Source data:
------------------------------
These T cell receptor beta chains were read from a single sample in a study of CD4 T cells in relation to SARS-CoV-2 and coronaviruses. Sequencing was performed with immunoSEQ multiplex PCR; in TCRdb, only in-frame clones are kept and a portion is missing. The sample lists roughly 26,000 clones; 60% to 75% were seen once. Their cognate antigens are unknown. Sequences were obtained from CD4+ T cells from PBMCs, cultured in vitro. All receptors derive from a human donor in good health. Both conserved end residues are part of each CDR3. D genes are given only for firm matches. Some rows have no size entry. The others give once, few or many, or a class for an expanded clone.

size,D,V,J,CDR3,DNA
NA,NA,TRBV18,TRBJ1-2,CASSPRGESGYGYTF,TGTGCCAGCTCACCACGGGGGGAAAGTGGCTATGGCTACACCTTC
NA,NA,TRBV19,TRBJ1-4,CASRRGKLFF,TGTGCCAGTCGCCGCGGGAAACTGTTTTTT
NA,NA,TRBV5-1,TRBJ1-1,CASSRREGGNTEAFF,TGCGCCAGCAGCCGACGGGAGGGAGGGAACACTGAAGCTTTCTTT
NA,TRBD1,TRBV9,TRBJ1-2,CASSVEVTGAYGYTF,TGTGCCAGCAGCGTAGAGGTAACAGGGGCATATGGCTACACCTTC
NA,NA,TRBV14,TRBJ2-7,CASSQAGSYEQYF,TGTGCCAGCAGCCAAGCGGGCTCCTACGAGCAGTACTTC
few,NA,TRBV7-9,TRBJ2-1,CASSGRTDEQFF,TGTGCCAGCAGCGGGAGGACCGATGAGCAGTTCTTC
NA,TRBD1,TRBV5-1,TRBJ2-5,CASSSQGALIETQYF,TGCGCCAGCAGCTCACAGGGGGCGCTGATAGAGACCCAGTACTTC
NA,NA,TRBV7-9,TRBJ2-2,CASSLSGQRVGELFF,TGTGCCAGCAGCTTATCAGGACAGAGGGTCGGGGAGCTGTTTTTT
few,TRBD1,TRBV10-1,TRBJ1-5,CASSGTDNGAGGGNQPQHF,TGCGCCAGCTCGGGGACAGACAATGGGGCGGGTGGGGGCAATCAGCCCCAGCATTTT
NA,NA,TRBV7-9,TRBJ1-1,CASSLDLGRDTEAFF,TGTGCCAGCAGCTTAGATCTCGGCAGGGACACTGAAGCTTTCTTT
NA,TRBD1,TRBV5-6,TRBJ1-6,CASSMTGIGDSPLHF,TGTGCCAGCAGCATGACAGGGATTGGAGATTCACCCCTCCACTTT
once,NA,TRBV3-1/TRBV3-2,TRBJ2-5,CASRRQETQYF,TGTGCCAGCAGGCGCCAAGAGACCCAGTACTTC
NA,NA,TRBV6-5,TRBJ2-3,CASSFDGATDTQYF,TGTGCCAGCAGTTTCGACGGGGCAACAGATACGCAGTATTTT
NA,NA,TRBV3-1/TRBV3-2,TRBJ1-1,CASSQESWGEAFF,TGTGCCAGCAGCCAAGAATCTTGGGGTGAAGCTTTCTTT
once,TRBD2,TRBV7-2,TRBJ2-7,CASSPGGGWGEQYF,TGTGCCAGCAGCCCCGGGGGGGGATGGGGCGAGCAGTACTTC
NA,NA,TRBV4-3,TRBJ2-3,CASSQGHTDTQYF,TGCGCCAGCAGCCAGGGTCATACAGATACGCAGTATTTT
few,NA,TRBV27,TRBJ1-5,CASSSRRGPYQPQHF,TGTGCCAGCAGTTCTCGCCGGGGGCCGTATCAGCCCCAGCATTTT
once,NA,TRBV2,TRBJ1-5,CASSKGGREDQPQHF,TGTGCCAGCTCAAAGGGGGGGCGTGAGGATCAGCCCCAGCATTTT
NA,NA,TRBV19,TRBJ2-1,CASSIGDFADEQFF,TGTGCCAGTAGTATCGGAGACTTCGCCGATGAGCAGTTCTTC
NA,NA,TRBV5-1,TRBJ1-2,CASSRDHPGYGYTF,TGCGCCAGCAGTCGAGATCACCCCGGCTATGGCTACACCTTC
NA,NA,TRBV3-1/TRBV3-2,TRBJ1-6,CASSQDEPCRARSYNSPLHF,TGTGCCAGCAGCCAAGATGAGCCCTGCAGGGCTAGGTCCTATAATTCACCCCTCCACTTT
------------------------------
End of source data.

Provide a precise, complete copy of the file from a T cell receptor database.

These T cell receptor beta chains were read from a single sample in a study of CD4 T cells in relation to SARS-CoV-2 and coronaviruses. Sequencing was performed with immunoSEQ multiplex PCR; in TCRdb, only in-frame clones are kept and a portion is missing. The sample lists roughly 26,000 clones; 60% to 75% were seen once. Their cognate antigens are unknown. Sequences were obtained from CD4+ T cells from PBMCs, cultured in vitro. All receptors derive from a human donor in good health. Both conserved end residues are part of each CDR3. D genes are given only for firm matches. Some rows have no size entry. The others give once, few or many, or a class for an expanded clone.

size,D,V,J,CDR3,DNA
NA,NA,TRBV18,TRBJ1-2,CASSPRGESGYGYTF,TGTGCCAGCTCACCACGGGGGGAAAGTGGCTATGGCTACACCTTC
NA,NA,TRBV19,TRBJ1-4,CASRRGKLFF,TGTGCCAGTCGCCGCGGGAAACTGTTTTTT
NA,NA,TRBV5-1,TRBJ1-1,CASSRREGGNTEAFF,TGCGCCAGCAGCCGACGGGAGGGAGGGAACACTGAAGCTTTCTTT
NA,TRBD1,TRBV9,TRBJ1-2,CASSVEVTGAYGYTF,TGTGCCAGCAGCGTAGAGGTAACAGGGGCATATGGCTACACCTTC
NA,NA,TRBV14,TRBJ2-7,CASSQAGSYEQYF,TGTGCCAGCAGCCAAGCGGGCTCCTACGAGCAGTACTTC
few,NA,TRBV7-9,TRBJ2-1,CASSGRTDEQFF,TGTGCCAGCAGCGGGAGGACCGATGAGCAGTTCTTC
NA,TRBD1,TRBV5-1,TRBJ2-5,CASSSQGALIETQYF,TGCGCCAGCAGCTCACAGGGGGCGCTGATAGAGACCCAGTACTTC
NA,NA,TRBV7-9,TRBJ2-2,CASSLSGQRVGELFF,TGTGCCAGCAGCTTATCAGGACAGAGGGTCGGGGAGCTGTTTTTT
few,TRBD1,TRBV10-1,TRBJ1-5,CASSGTDNGAGGGNQPQHF,TGCGCCAGCTCGGGGACAGACAATGGGGCGGGTGGGGGCAATCAGCCCCAGCATTTT
NA,NA,TRBV7-9,TRBJ1-1,CASSLDLGRDTEAFF,TGTGCCAGCAGCTTAGATCTCGGCAGGGACACTGAAGCTTTCTTT
NA,TRBD1,TRBV5-6,TRBJ1-6,CASSMTGIGDSPLHF,TGTGCCAGCAGCATGACAGGGATTGGAGATTCACCCCTCCACTTT
once,NA,TRBV3-1/TRBV3-2,TRBJ2-5,CASRRQETQYF,TGTGCCAGCAGGCGCCAAGAGACCCAGTACTTC
NA,NA,TRBV6-5,TRBJ2-3,CASSFDGATDTQYF,TGTGCCAGCAGTTTCGACGGGGCAACAGATACGCAGTATTTT
NA,NA,TRBV3-1/TRBV3-2,TRBJ1-1,CASSQESWGEAFF,TGTGCCAGCAGCCAAGAATCTTGGGGTGAAGCTTTCTTT
once,TRBD2,TRBV7-2,TRBJ2-7,CASSPGGGWGEQYF,TGTGCCAGCAGCCCCGGGGGGGGATGGGGCGAGCAGTACTTC
NA,NA,TRBV4-3,TRBJ2-3,CASSQGHTDTQYF,TGCGCCAGCAGCCAGGGTCATACAGATACGCAGTATTTT
few,NA,TRBV27,TRBJ1-5,CASSSRRGPYQPQHF,TGTGCCAGCAGTTCTCGCCGGGGGCCGTATCAGCCCCAGCATTTT
once,NA,TRBV2,TRBJ1-5,CASSKGGREDQPQHF,TGTGCCAGCTCAAAGGGGGGGCGTGAGGATCAGCCCCAGCATTTT
NA,NA,TRBV19,TRBJ2-1,CASSIGDFADEQFF,TGTGCCAGTAGTATCGGAGACTTCGCCGATGAGCAGTTCTTC
NA,NA,TRBV5-1,TRBJ1-2,CASSRDHPGYGYTF,TGCGCCAGCAGTCGAGATCACCCCGGCTATGGCTACACCTTC
NA,NA,TRBV3-1/TRBV3-2,TRBJ1-6,CASSQDEPCRARSYNSPLHF,TGTGCCAGCAGCCAAGATGAGCCCTGCAGGGCTAGGTCCTATAATTCACCCCTCCACTTT